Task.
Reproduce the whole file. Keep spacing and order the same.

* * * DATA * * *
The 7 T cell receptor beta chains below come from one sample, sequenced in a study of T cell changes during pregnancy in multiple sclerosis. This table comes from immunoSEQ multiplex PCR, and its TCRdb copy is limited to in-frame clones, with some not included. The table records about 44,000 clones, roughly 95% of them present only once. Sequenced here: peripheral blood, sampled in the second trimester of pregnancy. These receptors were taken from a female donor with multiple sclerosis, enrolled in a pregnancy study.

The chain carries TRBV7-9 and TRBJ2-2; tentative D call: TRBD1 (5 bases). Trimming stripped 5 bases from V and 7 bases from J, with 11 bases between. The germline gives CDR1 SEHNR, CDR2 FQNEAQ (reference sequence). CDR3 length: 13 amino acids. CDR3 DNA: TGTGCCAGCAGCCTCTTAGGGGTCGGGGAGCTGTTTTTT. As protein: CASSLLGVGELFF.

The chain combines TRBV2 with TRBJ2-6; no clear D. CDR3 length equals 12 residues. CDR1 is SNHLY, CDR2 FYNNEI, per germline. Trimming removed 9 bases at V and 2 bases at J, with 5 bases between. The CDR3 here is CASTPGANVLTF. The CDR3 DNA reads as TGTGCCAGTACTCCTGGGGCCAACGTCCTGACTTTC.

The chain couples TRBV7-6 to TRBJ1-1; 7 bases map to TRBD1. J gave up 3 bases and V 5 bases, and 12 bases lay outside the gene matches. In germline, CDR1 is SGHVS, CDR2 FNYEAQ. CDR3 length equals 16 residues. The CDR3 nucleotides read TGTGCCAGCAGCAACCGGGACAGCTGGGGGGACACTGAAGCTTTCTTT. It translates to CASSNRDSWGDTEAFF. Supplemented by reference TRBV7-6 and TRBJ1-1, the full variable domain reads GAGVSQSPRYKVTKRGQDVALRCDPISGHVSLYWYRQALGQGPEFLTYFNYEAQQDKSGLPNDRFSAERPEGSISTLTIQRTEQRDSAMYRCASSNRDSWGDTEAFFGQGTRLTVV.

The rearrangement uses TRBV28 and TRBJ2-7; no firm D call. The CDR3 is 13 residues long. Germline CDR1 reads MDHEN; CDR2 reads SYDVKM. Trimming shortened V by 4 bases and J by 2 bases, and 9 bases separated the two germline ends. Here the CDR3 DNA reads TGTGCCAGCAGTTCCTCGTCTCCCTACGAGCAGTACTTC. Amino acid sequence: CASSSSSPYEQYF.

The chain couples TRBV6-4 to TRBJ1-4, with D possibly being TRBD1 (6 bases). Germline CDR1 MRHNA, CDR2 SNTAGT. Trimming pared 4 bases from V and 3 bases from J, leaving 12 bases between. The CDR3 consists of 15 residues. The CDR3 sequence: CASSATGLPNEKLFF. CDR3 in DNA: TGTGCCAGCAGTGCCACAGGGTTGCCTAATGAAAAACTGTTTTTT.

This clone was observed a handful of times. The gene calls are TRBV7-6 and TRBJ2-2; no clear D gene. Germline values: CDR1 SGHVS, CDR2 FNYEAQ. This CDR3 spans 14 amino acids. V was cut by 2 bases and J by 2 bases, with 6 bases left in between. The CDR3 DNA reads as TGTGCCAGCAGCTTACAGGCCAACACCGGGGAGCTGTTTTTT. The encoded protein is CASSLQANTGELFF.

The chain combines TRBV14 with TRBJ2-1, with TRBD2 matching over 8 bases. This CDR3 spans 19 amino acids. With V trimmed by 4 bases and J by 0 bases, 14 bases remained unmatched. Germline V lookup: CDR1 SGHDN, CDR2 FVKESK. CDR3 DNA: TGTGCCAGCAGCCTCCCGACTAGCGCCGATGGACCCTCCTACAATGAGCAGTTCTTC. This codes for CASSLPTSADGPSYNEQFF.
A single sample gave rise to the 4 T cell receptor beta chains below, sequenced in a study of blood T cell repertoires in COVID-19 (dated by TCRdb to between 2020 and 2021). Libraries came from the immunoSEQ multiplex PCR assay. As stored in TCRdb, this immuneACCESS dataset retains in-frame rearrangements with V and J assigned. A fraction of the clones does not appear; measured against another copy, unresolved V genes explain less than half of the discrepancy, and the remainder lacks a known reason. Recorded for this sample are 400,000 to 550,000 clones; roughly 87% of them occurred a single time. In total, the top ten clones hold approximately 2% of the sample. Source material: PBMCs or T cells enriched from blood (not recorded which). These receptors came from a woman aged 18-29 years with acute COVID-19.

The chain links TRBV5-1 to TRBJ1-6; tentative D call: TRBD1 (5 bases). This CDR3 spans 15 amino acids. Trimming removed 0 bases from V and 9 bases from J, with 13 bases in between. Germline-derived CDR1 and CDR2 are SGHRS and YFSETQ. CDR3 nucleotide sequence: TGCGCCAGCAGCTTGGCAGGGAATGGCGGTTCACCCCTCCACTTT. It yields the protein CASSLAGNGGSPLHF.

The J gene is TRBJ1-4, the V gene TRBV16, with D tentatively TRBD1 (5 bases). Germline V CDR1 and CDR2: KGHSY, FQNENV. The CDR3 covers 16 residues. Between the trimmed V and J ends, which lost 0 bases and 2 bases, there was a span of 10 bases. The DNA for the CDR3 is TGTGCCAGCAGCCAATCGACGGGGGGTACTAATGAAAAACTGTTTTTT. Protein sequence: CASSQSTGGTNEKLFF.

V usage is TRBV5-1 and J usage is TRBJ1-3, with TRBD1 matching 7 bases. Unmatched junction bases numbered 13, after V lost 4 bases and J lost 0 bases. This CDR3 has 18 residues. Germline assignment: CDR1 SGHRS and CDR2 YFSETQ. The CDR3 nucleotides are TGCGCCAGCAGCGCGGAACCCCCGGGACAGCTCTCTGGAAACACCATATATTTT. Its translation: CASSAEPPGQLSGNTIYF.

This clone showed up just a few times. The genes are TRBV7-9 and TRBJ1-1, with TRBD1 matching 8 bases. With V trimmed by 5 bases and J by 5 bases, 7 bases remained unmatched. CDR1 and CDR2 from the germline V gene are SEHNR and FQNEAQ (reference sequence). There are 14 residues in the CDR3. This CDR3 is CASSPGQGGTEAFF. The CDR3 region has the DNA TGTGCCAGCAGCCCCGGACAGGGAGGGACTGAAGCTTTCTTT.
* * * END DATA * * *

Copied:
The 7 T cell receptor beta chains below come from one sample, sequenced in a study of T cell changes during pregnancy in multiple sclerosis. This table comes from immunoSEQ multiplex PCR, and its TCRdb copy is limited to in-frame clones, with some not included. The table records about 44,000 clones, roughly 95% of them present only once. Sequenced here: peripheral blood, sampled in the second trimester of pregnancy. These receptors were taken from a female donor with multiple sclerosis, enrolled in a pregnancy study.

The chain carries TRBV7-9 and TRBJ2-2; tentative D call: TRBD1 (5 bases). Trimming stripped 5 bases from V and 7 bases from J, with 11 bases between. The germline gives CDR1 SEHNR, CDR2 FQNEAQ (reference sequence). CDR3 length: 13 amino acids. CDR3 DNA: TGTGCCAGCAGCCTCTTAGGGGTCGGGGAGCTGTTTTTT. As protein: CASSLLGVGELFF.

The chain combines TRBV2 with TRBJ2-6; no clear D. CDR3 length equals 12 residues. CDR1 is SNHLY, CDR2 FYNNEI, per germline. Trimming removed 9 bases at V and 2 bases at J, with 5 bases between. The CDR3 here is CASTPGANVLTF. The CDR3 DNA reads as TGTGCCAGTACTCCTGGGGCCAACGTCCTGACTTTC.

The chain couples TRBV7-6 to TRBJ1-1; 7 bases map to TRBD1. J gave up 3 bases and V 5 bases, and 12 bases lay outside the gene matches. In germline, CDR1 is SGHVS, CDR2 FNYEAQ. CDR3 length equals 16 residues. The CDR3 nucleotides read TGTGCCAGCAGCAACCGGGACAGCTGGGGGGACACTGAAGCTTTCTTT. It translates to CASSNRDSWGDTEAFF. Supplemented by reference TRBV7-6 and TRBJ1-1, the full variable domain reads GAGVSQSPRYKVTKRGQDVALRCDPISGHVSLYWYRQALGQGPEFLTYFNYEAQQDKSGLPNDRFSAERPEGSISTLTIQRTEQRDSAMYRCASSNRDSWGDTEAFFGQGTRLTVV.

The rearrangement uses TRBV28 and TRBJ2-7; no firm D call. The CDR3 is 13 residues long. Germline CDR1 reads MDHEN; CDR2 reads SYDVKM. Trimming shortened V by 4 bases and J by 2 bases, and 9 bases separated the two germline ends. Here the CDR3 DNA reads TGTGCCAGCAGTTCCTCGTCTCCCTACGAGCAGTACTTC. Amino acid sequence: CASSSSSPYEQYF.

The chain couples TRBV6-4 to TRBJ1-4, with D possibly being TRBD1 (6 bases). Germline CDR1 MRHNA, CDR2 SNTAGT. Trimming pared 4 bases from V and 3 bases from J, leaving 12 bases between. The CDR3 consists of 15 residues. The CDR3 sequence: CASSATGLPNEKLFF. CDR3 in DNA: TGTGCCAGCAGTGCCACAGGGTTGCCTAATGAAAAACTGTTTTTT.

This clone was observed a handful of times. The gene calls are TRBV7-6 and TRBJ2-2; no clear D gene. Germline values: CDR1 SGHVS, CDR2 FNYEAQ. This CDR3 spans 14 amino acids. V was cut by 2 bases and J by 2 bases, with 6 bases left in between. The CDR3 DNA reads as TGTGCCAGCAGCTTACAGGCCAACACCGGGGAGCTGTTTTTT. The encoded protein is CASSLQANTGELFF.

The chain combines TRBV14 with TRBJ2-1, with TRBD2 matching over 8 bases. This CDR3 spans 19 amino acids. With V trimmed by 4 bases and J by 0 bases, 14 bases remained unmatched. Germline V lookup: CDR1 SGHDN, CDR2 FVKESK. CDR3 DNA: TGTGCCAGCAGCCTCCCGACTAGCGCCGATGGACCCTCCTACAATGAGCAGTTCTTC. This codes for CASSLPTSADGPSYNEQFF.
A single sample gave rise to the 4 T cell receptor beta chains below, sequenced in a study of blood T cell repertoires in COVID-19 (dated by TCRdb to between 2020 and 2021). Libraries came from the immunoSEQ multiplex PCR assay. As stored in TCRdb, this immuneACCESS dataset retains in-frame rearrangements with V and J assigned. A fraction of the clones does not appear; measured against another copy, unresolved V genes explain less than half of the discrepancy, and the remainder lacks a known reason. Recorded for this sample are 400,000 to 550,000 clones; roughly 87% of them occurred a single time. In total, the top ten clones hold approximately 2% of the sample. Source material: PBMCs or T cells enriched from blood (not recorded which). These receptors came from a woman aged 18-29 years with acute COVID-19.

The chain links TRBV5-1 to TRBJ1-6; tentative D call: TRBD1 (5 bases). This CDR3 spans 15 amino acids. Trimming removed 0 bases from V and 9 bases from J, with 13 bases in between. Germline-derived CDR1 and CDR2 are SGHRS and YFSETQ. CDR3 nucleotide sequence: TGCGCCAGCAGCTTGGCAGGGAATGGCGGTTCACCCCTCCACTTT. It yields the protein CASSLAGNGGSPLHF.

The J gene is TRBJ1-4, the V gene TRBV16, with D tentatively TRBD1 (5 bases). Germline V CDR1 and CDR2: KGHSY, FQNENV. The CDR3 covers 16 residues. Between the trimmed V and J ends, which lost 0 bases and 2 bases, there was a span of 10 bases. The DNA for the CDR3 is TGTGCCAGCAGCCAATCGACGGGGGGTACTAATGAAAAACTGTTTTTT. Protein sequence: CASSQSTGGTNEKLFF.

V usage is TRBV5-1 and J usage is TRBJ1-3, with TRBD1 matching 7 bases. Unmatched junction bases numbered 13, after V lost 4 bases and J lost 0 bases. This CDR3 has 18 residues. Germline assignment: CDR1 SGHRS and CDR2 YFSETQ. The CDR3 nucleotides are TGCGCCAGCAGCGCGGAACCCCCGGGACAGCTCTCTGGAAACACCATATATTTT. Its translation: CASSAEPPGQLSGNTIYF.

This clone showed up just a few times. The genes are TRBV7-9 and TRBJ1-1, with TRBD1 matching 8 bases. With V trimmed by 5 bases and J by 5 bases, 7 bases remained unmatched. CDR1 and CDR2 from the germline V gene are SEHNR and FQNEAQ (reference sequence). There are 14 residues in the CDR3. This CDR3 is CASSPGQGGTEAFF. The CDR3 region has the DNA TGTGCCAGCAGCCCCGGACAGGGAGGGACTGAAGCTTTCTTT.